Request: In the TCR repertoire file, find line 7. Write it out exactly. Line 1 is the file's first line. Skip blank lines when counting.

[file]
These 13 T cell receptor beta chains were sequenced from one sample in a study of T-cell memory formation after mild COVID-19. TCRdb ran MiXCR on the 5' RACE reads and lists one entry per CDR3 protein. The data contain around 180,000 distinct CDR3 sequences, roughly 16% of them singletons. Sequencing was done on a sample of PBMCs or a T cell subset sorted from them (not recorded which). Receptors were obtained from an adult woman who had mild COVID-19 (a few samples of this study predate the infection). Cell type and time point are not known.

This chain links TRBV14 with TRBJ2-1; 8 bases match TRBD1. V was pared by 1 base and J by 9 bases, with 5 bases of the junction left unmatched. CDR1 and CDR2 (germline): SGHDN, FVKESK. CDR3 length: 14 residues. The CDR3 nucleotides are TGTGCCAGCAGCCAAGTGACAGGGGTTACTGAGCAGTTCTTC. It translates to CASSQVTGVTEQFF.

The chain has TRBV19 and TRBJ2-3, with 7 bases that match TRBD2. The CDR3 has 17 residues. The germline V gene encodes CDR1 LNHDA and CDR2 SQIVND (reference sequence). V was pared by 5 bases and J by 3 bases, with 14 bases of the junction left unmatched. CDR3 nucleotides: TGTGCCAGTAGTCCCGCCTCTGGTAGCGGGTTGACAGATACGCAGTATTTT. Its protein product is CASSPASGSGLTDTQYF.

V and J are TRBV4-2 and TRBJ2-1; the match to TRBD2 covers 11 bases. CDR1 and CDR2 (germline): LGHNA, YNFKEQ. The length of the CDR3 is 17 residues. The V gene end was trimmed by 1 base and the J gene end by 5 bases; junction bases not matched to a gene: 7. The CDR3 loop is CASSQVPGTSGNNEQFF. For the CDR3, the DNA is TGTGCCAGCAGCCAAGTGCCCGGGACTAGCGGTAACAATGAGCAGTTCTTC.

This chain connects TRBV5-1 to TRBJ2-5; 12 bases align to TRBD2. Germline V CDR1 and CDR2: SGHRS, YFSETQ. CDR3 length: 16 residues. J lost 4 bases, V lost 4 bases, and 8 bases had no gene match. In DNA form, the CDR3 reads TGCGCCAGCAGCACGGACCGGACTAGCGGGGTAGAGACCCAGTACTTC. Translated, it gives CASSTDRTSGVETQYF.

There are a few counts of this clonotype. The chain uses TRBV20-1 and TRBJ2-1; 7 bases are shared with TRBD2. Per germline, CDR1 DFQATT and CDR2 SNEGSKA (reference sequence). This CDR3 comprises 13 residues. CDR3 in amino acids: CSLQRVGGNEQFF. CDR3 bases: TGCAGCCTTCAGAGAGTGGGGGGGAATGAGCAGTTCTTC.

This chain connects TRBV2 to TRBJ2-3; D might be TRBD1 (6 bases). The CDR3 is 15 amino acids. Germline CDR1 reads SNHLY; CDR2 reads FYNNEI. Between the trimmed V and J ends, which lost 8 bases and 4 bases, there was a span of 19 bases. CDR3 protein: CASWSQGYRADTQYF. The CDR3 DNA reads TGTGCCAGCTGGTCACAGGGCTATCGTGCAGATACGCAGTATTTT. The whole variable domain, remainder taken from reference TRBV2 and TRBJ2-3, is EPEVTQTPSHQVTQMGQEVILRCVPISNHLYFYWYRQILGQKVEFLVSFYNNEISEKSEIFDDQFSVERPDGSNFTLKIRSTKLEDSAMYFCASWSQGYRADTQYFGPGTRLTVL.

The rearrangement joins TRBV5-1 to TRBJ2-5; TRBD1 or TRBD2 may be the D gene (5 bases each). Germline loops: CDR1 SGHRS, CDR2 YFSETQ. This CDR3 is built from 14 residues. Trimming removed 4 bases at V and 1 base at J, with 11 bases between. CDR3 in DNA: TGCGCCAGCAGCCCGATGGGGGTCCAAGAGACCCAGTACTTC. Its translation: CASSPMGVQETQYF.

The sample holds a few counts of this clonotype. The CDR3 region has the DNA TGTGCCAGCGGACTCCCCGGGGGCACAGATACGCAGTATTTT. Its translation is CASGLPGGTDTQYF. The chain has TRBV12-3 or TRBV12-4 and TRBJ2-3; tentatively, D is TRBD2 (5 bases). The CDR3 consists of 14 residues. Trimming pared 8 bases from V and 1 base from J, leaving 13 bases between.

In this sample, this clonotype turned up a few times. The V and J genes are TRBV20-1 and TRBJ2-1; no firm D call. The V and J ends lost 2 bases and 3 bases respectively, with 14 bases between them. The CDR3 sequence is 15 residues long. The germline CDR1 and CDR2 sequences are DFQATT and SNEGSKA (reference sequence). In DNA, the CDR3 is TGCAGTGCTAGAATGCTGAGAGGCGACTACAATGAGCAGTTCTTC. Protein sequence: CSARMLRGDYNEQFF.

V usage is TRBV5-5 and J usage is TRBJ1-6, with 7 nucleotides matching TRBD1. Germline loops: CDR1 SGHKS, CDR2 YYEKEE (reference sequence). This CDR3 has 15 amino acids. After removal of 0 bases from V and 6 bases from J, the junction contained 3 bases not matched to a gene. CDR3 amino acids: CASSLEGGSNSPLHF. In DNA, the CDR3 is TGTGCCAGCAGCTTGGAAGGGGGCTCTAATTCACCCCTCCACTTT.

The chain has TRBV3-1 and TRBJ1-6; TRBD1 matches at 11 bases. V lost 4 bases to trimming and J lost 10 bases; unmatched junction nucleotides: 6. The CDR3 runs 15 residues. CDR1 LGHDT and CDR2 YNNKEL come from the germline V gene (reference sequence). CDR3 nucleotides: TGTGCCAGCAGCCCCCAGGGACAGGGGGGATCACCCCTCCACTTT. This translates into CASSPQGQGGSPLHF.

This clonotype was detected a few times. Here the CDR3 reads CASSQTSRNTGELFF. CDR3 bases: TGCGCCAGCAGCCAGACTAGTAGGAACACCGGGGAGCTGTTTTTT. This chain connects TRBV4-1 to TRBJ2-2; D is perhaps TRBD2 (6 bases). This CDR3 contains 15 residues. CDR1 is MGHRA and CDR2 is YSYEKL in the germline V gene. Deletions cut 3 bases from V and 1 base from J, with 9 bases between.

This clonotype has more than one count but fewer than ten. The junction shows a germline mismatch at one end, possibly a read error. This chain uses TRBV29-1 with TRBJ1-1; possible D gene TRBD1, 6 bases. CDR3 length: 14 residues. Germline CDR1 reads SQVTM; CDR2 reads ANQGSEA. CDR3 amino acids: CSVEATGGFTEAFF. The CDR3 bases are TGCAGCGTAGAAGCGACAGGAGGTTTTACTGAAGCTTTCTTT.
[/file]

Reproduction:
This chain connects TRBV2 to TRBJ2-3; D might be TRBD1 (6 bases). The CDR3 is 15 amino acids. Germline CDR1 reads SNHLY; CDR2 reads FYNNEI. Between the trimmed V and J ends, which lost 8 bases and 4 bases, there was a span of 19 bases. CDR3 protein: CASWSQGYRADTQYF. The CDR3 DNA reads TGTGCCAGCTGGTCACAGGGCTATCGTGCAGATACGCAGTATTTT. The whole variable domain, remainder taken from reference TRBV2 and TRBJ2-3, is EPEVTQTPSHQVTQMGQEVILRCVPISNHLYFYWYRQILGQKVEFLVSFYNNEISEKSEIFDDQFSVERPDGSNFTLKIRSTKLEDSAMYFCASWSQGYRADTQYFGPGTRLTVL.